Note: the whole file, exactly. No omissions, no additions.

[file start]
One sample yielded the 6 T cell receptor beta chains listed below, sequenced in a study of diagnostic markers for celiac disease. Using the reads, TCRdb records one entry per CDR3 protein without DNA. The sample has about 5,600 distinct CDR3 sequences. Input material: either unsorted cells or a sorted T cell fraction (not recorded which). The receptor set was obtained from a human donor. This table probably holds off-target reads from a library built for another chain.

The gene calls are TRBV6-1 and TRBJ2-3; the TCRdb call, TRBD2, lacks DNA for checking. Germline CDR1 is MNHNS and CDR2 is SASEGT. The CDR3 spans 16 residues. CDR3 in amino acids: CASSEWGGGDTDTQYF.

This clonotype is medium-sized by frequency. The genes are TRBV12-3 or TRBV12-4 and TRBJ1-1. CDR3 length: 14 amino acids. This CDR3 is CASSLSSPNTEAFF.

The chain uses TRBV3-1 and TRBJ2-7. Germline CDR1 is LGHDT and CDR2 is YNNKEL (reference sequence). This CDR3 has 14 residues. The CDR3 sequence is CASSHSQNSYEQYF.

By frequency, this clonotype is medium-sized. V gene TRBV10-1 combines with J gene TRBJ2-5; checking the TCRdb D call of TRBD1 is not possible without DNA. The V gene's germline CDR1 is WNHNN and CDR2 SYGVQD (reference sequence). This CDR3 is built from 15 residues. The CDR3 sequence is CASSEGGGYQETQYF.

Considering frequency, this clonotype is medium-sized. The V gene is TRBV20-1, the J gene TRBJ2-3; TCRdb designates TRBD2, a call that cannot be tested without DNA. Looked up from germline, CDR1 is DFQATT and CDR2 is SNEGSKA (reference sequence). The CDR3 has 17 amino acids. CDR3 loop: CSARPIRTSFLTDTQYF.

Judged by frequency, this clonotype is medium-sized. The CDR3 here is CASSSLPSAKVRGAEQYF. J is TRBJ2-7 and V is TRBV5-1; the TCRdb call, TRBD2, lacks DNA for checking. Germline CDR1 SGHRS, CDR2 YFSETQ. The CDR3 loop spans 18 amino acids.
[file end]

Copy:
One sample yielded the 6 T cell receptor beta chains listed below, sequenced in a study of diagnostic markers for celiac disease. Using the reads, TCRdb records one entry per CDR3 protein without DNA. The sample has about 5,600 distinct CDR3 sequences. Input material: either unsorted cells or a sorted T cell fraction (not recorded which). The receptor set was obtained from a human donor. This table probably holds off-target reads from a library built for another chain.

The gene calls are TRBV6-1 and TRBJ2-3; the TCRdb call, TRBD2, lacks DNA for checking. Germline CDR1 is MNHNS and CDR2 is SASEGT. The CDR3 spans 16 residues. CDR3 in amino acids: CASSEWGGGDTDTQYF.

This clonotype is medium-sized by frequency. The genes are TRBV12-3 or TRBV12-4 and TRBJ1-1. CDR3 length: 14 amino acids. This CDR3 is CASSLSSPNTEAFF.

The chain uses TRBV3-1 and TRBJ2-7. Germline CDR1 is LGHDT and CDR2 is YNNKEL (reference sequence). This CDR3 has 14 residues. The CDR3 sequence is CASSHSQNSYEQYF.

By frequency, this clonotype is medium-sized. V gene TRBV10-1 combines with J gene TRBJ2-5; checking the TCRdb D call of TRBD1 is not possible without DNA. The V gene's germline CDR1 is WNHNN and CDR2 SYGVQD (reference sequence). This CDR3 is built from 15 residues. The CDR3 sequence is CASSEGGGYQETQYF.

Considering frequency, this clonotype is medium-sized. The V gene is TRBV20-1, the J gene TRBJ2-3; TCRdb designates TRBD2, a call that cannot be tested without DNA. Looked up from germline, CDR1 is DFQATT and CDR2 is SNEGSKA (reference sequence). The CDR3 has 17 amino acids. CDR3 loop: CSARPIRTSFLTDTQYF.

Judged by frequency, this clonotype is medium-sized. The CDR3 here is CASSSLPSAKVRGAEQYF. J is TRBJ2-7 and V is TRBV5-1; the TCRdb call, TRBD2, lacks DNA for checking. Germline CDR1 SGHRS, CDR2 YFSETQ. The CDR3 loop spans 18 amino acids.